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NEW RATINGS: Spotlight on Speech Codes 2022

Spotlight on Speech Codes 2022
  • National survey of 481 institutions finds 87% of colleges restrict free speech in some capacity
  • Progress for public schools: 41% of private schools analyzed earn our worst rating, compared to just 12% of public schools

PHILADELPHIA, Dec. 8, 2021 — A new study by the Foundation for Individual Rights in Education analyzes the written free expression policies at 481 of America’s top colleges and universities. Spotlight on Speech Codes 2022: The State of Free Speech on Our Nation’s Campuses finds that 87% of American colleges maintain policies that restrict — or could too easily be interpreted to restrict — expression. 

“Students’ expressive rights shouldn’t be determined by school administrators — they should be determined by the First Amendment,” said Laura Beltz, FIRE’s policy reform director. “College administrators should protect, not endanger, these rights when crafting school policies.”

All of the policies analyzed in the report are accessible in FIRE’s Spotlight Database. FIRE rates schools as “red light,” “yellow light,” or “green light” institutions based on how much speech protected by the First Amendment their policies restrict in a number of categories, including protest, online speech, harassment, and civility. 


Almost a fifth of institutions — 18.5% — received an overall red light rating, FIRE’s lowest rating, for maintaining speech codes that both “clearly and substantially” restrict freedom of speech. This reflects a 3-point improvement from last year’s report.

Only 12% of institutions nationwide (58 schools) do not maintain any policies that compromise student expression, earning FIRE’s highest green light rating. This total is up significantly from only 2% in 2009. Meanwhile, the number of institutions earning a yellow light rating is swelling: from 21% in 2009 to 68% today. While less restrictive than red light policies, yellow light policies still prohibit or have an impermissible chilling effect on constitutionally protected speech.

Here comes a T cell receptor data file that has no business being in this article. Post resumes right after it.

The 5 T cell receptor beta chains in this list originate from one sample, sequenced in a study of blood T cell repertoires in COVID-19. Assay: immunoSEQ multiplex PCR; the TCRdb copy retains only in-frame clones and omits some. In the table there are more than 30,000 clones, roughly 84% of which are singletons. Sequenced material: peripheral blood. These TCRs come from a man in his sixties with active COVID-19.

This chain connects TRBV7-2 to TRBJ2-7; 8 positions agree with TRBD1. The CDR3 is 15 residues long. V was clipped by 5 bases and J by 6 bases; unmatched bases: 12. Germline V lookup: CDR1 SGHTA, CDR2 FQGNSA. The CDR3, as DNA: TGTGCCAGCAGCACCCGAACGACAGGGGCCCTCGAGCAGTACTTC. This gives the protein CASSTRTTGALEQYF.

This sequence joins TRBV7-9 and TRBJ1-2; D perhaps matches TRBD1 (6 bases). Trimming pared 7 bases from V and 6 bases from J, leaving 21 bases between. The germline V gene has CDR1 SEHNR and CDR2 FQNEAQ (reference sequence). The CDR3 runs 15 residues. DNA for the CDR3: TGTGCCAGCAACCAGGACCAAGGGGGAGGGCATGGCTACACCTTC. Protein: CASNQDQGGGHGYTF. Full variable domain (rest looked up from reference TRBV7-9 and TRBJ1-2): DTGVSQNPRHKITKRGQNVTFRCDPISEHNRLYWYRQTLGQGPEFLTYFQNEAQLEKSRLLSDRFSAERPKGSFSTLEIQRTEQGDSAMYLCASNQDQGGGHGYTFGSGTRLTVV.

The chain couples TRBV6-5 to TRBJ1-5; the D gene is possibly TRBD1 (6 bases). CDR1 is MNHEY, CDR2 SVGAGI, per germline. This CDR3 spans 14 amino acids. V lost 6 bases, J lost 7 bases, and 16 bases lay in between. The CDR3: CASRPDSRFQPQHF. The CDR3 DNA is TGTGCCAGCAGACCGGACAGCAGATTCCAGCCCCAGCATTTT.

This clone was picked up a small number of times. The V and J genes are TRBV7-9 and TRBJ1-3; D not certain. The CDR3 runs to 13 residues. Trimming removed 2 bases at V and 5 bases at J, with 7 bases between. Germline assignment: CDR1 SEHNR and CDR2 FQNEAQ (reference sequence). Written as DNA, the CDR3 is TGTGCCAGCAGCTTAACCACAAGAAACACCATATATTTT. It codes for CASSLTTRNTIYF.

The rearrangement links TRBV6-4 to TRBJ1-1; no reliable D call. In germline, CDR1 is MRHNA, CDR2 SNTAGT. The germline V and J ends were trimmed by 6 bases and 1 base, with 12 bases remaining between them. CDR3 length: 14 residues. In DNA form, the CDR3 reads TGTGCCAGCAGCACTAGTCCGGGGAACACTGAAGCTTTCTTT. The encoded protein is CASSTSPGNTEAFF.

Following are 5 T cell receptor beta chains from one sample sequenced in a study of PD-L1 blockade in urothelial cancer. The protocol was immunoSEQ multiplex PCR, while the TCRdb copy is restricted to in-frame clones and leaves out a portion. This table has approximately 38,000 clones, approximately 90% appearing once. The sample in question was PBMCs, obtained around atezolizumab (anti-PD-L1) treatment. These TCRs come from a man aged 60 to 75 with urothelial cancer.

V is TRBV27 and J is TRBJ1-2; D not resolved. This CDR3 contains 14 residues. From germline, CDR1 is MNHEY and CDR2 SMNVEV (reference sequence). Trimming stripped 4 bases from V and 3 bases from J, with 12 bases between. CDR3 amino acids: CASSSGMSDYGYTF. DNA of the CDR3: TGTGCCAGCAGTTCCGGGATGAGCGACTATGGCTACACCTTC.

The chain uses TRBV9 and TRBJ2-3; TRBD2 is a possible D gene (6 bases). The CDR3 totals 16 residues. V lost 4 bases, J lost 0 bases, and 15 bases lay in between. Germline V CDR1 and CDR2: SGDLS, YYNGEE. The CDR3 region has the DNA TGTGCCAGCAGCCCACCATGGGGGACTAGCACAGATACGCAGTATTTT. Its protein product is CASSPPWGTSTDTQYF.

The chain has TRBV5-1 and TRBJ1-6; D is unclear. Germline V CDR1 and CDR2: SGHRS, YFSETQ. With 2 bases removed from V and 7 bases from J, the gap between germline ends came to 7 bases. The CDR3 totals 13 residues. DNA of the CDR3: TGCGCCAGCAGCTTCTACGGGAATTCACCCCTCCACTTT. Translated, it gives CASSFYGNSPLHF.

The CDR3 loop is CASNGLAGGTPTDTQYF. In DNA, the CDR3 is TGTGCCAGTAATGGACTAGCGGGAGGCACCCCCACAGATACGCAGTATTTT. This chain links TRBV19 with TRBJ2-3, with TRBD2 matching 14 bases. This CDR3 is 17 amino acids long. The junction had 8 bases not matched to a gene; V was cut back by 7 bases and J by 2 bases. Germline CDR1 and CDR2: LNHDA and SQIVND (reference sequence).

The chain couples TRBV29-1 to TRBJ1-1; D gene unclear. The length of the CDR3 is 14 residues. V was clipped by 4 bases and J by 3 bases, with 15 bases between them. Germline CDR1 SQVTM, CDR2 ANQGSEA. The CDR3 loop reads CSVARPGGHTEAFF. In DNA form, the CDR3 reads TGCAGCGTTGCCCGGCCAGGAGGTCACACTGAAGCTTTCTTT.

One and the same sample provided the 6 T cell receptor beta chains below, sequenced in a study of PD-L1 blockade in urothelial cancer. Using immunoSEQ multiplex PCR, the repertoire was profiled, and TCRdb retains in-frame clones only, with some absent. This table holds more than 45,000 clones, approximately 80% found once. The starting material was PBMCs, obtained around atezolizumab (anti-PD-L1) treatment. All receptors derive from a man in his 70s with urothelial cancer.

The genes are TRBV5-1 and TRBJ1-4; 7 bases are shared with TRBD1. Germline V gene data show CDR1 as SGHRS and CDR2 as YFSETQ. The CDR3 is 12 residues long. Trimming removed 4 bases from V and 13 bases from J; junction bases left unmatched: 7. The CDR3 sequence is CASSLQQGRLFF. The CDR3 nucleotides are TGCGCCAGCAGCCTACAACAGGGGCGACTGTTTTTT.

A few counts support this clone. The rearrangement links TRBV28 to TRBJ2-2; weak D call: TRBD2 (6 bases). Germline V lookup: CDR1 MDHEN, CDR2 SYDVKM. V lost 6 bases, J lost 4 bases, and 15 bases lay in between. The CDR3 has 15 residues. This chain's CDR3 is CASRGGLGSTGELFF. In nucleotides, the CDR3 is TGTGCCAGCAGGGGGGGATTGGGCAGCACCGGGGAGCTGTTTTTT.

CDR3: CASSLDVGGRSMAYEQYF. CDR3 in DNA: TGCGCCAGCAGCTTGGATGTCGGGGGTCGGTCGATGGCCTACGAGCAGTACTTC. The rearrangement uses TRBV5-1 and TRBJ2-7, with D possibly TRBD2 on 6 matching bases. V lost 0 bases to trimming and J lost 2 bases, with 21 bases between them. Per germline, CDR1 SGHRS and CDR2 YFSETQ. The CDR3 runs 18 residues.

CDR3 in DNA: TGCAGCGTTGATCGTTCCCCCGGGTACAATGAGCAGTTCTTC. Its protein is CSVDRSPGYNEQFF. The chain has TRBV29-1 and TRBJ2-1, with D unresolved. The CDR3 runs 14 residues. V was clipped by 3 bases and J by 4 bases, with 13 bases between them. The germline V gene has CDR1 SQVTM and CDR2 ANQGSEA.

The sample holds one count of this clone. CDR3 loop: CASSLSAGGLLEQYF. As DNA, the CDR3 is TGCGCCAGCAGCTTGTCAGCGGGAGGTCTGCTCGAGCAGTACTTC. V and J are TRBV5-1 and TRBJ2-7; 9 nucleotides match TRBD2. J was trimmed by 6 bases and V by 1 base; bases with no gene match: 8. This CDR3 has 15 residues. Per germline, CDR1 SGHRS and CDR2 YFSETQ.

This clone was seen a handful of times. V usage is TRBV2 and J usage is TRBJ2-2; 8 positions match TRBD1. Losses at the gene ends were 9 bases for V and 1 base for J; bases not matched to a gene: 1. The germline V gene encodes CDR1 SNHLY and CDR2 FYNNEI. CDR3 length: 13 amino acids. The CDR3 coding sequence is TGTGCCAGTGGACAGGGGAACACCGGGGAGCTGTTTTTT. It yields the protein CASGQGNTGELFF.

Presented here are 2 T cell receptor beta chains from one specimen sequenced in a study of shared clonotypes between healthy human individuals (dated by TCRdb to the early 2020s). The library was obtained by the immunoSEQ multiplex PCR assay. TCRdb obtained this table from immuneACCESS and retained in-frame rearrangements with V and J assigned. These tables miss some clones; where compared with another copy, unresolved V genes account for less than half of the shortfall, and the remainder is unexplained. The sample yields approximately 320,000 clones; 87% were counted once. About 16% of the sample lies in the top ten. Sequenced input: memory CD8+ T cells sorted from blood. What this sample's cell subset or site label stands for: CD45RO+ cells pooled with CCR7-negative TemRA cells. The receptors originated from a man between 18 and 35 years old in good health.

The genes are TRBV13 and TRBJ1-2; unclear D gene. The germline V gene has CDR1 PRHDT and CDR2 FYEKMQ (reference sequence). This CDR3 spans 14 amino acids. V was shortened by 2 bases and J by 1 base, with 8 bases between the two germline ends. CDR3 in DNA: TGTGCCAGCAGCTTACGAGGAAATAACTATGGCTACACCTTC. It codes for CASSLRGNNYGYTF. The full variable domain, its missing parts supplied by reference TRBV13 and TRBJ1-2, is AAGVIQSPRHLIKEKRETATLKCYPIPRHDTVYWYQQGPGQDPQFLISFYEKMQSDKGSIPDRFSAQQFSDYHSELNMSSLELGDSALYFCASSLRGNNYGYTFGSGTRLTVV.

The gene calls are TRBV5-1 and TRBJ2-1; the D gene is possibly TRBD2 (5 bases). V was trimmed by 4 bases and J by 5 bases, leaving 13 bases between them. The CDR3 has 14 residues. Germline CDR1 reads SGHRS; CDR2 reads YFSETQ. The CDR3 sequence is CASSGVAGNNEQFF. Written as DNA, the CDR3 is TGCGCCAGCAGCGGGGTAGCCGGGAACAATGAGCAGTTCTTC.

The report also notes that 250 schools in FIRE’s interactive Spotlight database have an IT policy on the books that could be used to restrict protected expression. Of those, 34 are red light policies that substantially restrict expression — which is especially problematic given the continuing reliance of students on technology during the COVID-19 pandemic. 

Despite this, public institutions are trending in the right direction. For the first time, more public colleges earn FIRE’s top rating than our lowest rating. While only public institutions are legally bound to uphold students’ First Amendment rights, private institutions are bound by their promises of free expression.

“Any way you slice it, the vast majority of top institutions force students to check some of their speech rights the moment they step onto campus or log onto their classes,” said Beltz. “These restrictions have real consequences that ensnare hundreds of students every year, and chill the expression of many more.”

FIRE stands ready to defend students and faculty members whose rights are threatened on campus. We also welcome college administrators to work with us to reform their institution’s policies.


The Foundation for Individual Rights in Education (FIRE) is a nonpartisan, nonprofit organization dedicated to defending and sustaining the individual rights of students and faculty members at America’s colleges and universities. These rights include freedom of speech, freedom of association, due process, legal equality, religious liberty, and sanctity of conscience — the essential qualities of liberty.


Katie Kortepeter, Media Relations Associate, FIRE: 215-717-3473;

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